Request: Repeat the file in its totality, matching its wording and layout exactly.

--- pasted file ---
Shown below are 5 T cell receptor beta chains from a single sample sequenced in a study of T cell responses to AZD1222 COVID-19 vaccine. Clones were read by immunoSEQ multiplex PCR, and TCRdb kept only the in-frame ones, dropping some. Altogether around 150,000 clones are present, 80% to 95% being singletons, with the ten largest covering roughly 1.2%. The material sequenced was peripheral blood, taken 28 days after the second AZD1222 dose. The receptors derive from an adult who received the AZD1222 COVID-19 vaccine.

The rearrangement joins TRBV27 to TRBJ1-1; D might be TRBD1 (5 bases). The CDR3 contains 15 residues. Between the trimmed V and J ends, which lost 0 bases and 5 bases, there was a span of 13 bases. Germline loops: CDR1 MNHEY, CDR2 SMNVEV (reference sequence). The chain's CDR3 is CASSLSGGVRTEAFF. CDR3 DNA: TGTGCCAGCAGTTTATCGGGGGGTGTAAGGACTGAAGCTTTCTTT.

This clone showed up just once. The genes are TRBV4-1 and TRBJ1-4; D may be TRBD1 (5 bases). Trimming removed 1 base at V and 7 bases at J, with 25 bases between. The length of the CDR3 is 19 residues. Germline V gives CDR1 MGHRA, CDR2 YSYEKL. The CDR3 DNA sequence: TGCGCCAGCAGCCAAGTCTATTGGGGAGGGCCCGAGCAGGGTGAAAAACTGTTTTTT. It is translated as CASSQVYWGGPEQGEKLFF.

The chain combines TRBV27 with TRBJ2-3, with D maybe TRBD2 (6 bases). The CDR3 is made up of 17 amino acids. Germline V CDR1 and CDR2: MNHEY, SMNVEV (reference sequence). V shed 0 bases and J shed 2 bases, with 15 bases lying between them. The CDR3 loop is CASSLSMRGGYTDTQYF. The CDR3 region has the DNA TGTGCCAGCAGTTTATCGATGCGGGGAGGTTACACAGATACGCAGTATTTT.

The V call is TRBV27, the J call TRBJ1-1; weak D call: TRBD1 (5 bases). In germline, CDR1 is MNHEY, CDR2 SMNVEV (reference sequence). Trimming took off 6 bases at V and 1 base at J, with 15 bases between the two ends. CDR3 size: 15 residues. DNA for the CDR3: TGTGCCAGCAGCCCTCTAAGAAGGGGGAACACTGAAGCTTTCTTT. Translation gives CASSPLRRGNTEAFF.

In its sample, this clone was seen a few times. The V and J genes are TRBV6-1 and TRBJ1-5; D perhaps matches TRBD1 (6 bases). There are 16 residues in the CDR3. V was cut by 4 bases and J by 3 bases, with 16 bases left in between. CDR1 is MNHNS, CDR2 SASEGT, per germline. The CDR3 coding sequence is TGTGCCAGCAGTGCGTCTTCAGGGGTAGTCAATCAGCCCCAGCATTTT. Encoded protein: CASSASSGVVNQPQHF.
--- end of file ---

Shown below are 5 T cell receptor beta chains from a single sample sequenced in a study of T cell responses to AZD1222 COVID-19 vaccine. Clones were read by immunoSEQ multiplex PCR, and TCRdb kept only the in-frame ones, dropping some. Altogether around 150,000 clones are present, 80% to 95% being singletons, with the ten largest covering roughly 1.2%. The material sequenced was peripheral blood, taken 28 days after the second AZD1222 dose. The receptors derive from an adult who received the AZD1222 COVID-19 vaccine.

The rearrangement joins TRBV27 to TRBJ1-1; D might be TRBD1 (5 bases). The CDR3 contains 15 residues. Between the trimmed V and J ends, which lost 0 bases and 5 bases, there was a span of 13 bases. Germline loops: CDR1 MNHEY, CDR2 SMNVEV (reference sequence). The chain's CDR3 is CASSLSGGVRTEAFF. CDR3 DNA: TGTGCCAGCAGTTTATCGGGGGGTGTAAGGACTGAAGCTTTCTTT.

This clone showed up just once. The genes are TRBV4-1 and TRBJ1-4; D may be TRBD1 (5 bases). Trimming removed 1 base at V and 7 bases at J, with 25 bases between. The length of the CDR3 is 19 residues. Germline V gives CDR1 MGHRA, CDR2 YSYEKL. The CDR3 DNA sequence: TGCGCCAGCAGCCAAGTCTATTGGGGAGGGCCCGAGCAGGGTGAAAAACTGTTTTTT. It is translated as CASSQVYWGGPEQGEKLFF.

The chain combines TRBV27 with TRBJ2-3, with D maybe TRBD2 (6 bases). The CDR3 is made up of 17 amino acids. Germline V CDR1 and CDR2: MNHEY, SMNVEV (reference sequence). V shed 0 bases and J shed 2 bases, with 15 bases lying between them. The CDR3 loop is CASSLSMRGGYTDTQYF. The CDR3 region has the DNA TGTGCCAGCAGTTTATCGATGCGGGGAGGTTACACAGATACGCAGTATTTT.

The V call is TRBV27, the J call TRBJ1-1; weak D call: TRBD1 (5 bases). In germline, CDR1 is MNHEY, CDR2 SMNVEV (reference sequence). Trimming took off 6 bases at V and 1 base at J, with 15 bases between the two ends. CDR3 size: 15 residues. DNA for the CDR3: TGTGCCAGCAGCCCTCTAAGAAGGGGGAACACTGAAGCTTTCTTT. Translation gives CASSPLRRGNTEAFF.

In its sample, this clone was seen a few times. The V and J genes are TRBV6-1 and TRBJ1-5; D perhaps matches TRBD1 (6 bases). There are 16 residues in the CDR3. V was cut by 4 bases and J by 3 bases, with 16 bases left in between. CDR1 is MNHNS, CDR2 SASEGT, per germline. The CDR3 coding sequence is TGTGCCAGCAGTGCGTCTTCAGGGGTAGTCAATCAGCCCCAGCATTTT. Encoded protein: CASSASSGVVNQPQHF.